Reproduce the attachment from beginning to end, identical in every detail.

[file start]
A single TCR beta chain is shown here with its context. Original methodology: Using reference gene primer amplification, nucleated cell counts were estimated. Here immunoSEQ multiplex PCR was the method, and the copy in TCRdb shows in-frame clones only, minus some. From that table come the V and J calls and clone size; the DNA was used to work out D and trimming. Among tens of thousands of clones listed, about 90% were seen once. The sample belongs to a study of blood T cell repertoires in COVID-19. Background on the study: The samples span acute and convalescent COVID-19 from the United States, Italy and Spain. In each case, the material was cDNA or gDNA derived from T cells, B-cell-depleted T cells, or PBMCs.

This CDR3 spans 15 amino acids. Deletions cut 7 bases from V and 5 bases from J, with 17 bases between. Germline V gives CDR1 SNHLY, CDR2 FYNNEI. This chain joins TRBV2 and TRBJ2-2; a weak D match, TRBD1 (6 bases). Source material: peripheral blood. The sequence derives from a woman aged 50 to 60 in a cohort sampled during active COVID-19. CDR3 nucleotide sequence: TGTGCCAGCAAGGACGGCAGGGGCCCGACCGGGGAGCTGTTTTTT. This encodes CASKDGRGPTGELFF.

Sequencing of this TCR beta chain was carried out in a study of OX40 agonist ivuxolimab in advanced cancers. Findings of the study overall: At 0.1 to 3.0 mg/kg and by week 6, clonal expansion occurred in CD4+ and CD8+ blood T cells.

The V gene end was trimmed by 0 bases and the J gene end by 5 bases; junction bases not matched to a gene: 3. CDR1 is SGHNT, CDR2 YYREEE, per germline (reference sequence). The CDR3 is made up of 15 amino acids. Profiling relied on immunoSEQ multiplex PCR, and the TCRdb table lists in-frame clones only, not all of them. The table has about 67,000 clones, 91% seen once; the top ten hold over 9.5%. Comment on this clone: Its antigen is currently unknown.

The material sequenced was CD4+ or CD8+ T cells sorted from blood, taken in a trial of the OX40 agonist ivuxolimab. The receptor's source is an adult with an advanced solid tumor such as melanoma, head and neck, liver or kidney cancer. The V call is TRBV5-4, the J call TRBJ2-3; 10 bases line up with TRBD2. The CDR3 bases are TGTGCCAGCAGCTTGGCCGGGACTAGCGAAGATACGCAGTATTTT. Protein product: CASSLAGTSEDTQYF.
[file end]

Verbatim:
A single TCR beta chain is shown here with its context. Original methodology: Using reference gene primer amplification, nucleated cell counts were estimated. Here immunoSEQ multiplex PCR was the method, and the copy in TCRdb shows in-frame clones only, minus some. From that table come the V and J calls and clone size; the DNA was used to work out D and trimming. Among tens of thousands of clones listed, about 90% were seen once. The sample belongs to a study of blood T cell repertoires in COVID-19. Background on the study: The samples span acute and convalescent COVID-19 from the United States, Italy and Spain. In each case, the material was cDNA or gDNA derived from T cells, B-cell-depleted T cells, or PBMCs.

This CDR3 spans 15 amino acids. Deletions cut 7 bases from V and 5 bases from J, with 17 bases between. Germline V gives CDR1 SNHLY, CDR2 FYNNEI. This chain joins TRBV2 and TRBJ2-2; a weak D match, TRBD1 (6 bases). Source material: peripheral blood. The sequence derives from a woman aged 50 to 60 in a cohort sampled during active COVID-19. CDR3 nucleotide sequence: TGTGCCAGCAAGGACGGCAGGGGCCCGACCGGGGAGCTGTTTTTT. This encodes CASKDGRGPTGELFF.

Sequencing of this TCR beta chain was carried out in a study of OX40 agonist ivuxolimab in advanced cancers. Findings of the study overall: At 0.1 to 3.0 mg/kg and by week 6, clonal expansion occurred in CD4+ and CD8+ blood T cells.

The V gene end was trimmed by 0 bases and the J gene end by 5 bases; junction bases not matched to a gene: 3. CDR1 is SGHNT, CDR2 YYREEE, per germline (reference sequence). The CDR3 is made up of 15 amino acids. Profiling relied on immunoSEQ multiplex PCR, and the TCRdb table lists in-frame clones only, not all of them. The table has about 67,000 clones, 91% seen once; the top ten hold over 9.5%. Comment on this clone: Its antigen is currently unknown.

The material sequenced was CD4+ or CD8+ T cells sorted from blood, taken in a trial of the OX40 agonist ivuxolimab. The receptor's source is an adult with an advanced solid tumor such as melanoma, head and neck, liver or kidney cancer. The V call is TRBV5-4, the J call TRBJ2-3; 10 bases line up with TRBD2. The CDR3 bases are TGTGCCAGCAGCTTGGCCGGGACTAGCGAAGATACGCAGTATTTT. Protein product: CASSLAGTSEDTQYF.